Leicester primary school told it is 'inadequate'
A primary school has been told it is "inadequate" and needs to improve teaching, pupils' achievements and exam results.
Heatherbrook Primary's latest Ofsted report means the school will now be under increased pressure to become one of the Government's new-style academies.
Inspectors, who visited the 188-pupil school in Beaumont Leys, Leicester, said standards in reading, writing and maths had fallen in recent years, the majority of teaching was not good enough and bad behaviour was not always managed well.
Head teacher Lee Venning, said: "Our results have dipped below the national average, but we do not expect this year's results to be below the Government's benchmark.
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"We expect them to be higher.
"We're working to address some of the weaknesses highlighted in the report and have an action plan in place.
"There were many positives to come out of the report, including strengths in leadership and governance. It also said results had improved in the early years foundation stage."
The school's Sats results this summer and the year before were below the Government's threshold of 60 per cent or more for children reaching the appropriate level for their age in English and maths. However, the report said improvements were beginning to show in key areas of the school's work, including better progress by pupils in years five and six.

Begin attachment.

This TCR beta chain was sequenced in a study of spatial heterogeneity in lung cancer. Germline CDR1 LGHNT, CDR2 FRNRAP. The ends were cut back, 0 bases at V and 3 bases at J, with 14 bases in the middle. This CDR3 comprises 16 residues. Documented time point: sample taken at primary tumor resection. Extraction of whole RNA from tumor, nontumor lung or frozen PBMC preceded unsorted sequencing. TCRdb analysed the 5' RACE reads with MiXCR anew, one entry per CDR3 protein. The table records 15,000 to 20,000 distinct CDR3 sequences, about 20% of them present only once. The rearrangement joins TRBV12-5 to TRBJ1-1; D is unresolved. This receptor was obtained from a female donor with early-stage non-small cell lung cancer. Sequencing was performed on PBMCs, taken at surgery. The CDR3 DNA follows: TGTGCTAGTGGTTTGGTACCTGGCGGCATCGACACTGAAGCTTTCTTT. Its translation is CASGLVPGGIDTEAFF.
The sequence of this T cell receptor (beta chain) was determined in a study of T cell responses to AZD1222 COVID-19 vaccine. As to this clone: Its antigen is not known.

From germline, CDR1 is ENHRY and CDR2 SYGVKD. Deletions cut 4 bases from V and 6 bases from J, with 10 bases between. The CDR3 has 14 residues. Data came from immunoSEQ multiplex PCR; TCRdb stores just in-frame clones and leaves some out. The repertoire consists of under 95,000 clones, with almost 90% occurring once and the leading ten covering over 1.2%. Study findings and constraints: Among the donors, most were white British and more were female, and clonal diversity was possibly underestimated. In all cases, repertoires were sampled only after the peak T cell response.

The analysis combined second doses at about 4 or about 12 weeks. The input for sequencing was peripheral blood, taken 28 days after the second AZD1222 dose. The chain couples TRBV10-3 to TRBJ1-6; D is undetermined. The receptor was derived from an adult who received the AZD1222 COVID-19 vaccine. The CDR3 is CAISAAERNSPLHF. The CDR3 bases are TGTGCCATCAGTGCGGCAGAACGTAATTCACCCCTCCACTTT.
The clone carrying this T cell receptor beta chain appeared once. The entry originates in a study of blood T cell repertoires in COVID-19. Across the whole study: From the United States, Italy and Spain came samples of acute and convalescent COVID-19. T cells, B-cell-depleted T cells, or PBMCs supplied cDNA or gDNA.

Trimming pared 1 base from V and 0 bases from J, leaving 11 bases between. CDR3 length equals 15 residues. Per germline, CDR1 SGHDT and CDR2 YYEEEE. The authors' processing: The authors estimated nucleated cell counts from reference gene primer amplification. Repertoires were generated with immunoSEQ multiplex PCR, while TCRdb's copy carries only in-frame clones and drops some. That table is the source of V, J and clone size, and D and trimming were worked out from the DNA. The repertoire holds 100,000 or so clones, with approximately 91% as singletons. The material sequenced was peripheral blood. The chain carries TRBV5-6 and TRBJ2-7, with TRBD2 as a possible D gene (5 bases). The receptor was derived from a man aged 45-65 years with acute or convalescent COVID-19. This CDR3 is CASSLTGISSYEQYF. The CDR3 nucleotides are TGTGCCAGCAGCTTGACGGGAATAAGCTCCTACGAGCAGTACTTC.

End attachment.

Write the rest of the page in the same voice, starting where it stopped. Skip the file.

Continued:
Inspectors said the head teacher and deputy head retained too much responsibility and this limited the contribution made by other staff in tackling the school's weaknesses.
However, they added, leaders and managers, were "demonstrating the capacity to tackle the school's weaknesses and raise standards".
They praised the school's themed curriculum. Although the school has been told it has serious weaknesses, it has not been placed in special measures – the lowest rating.
This is because, although achievement among pupils is low, leadership and management are not a serious issue.
The school's last full inspection took place in 2009, when it was judged satisfactory.
Last week, education secretary, Michael Gove, wrote to the city's MPs to request their support in turning Leicester's under-performing primary schools into academies.
Mr Venning would not comment on whether Heatherbrook Primary would consider the move.
Academies are semi-independent state schools, which receive funding directly and have more powers over areas such as the curriculum.
Councillor Vi Dempster, assistant city mayor for schools, said: "I do not see that academy status would be of any lasting benefit. We are as focused on raising standards for all our children across the city."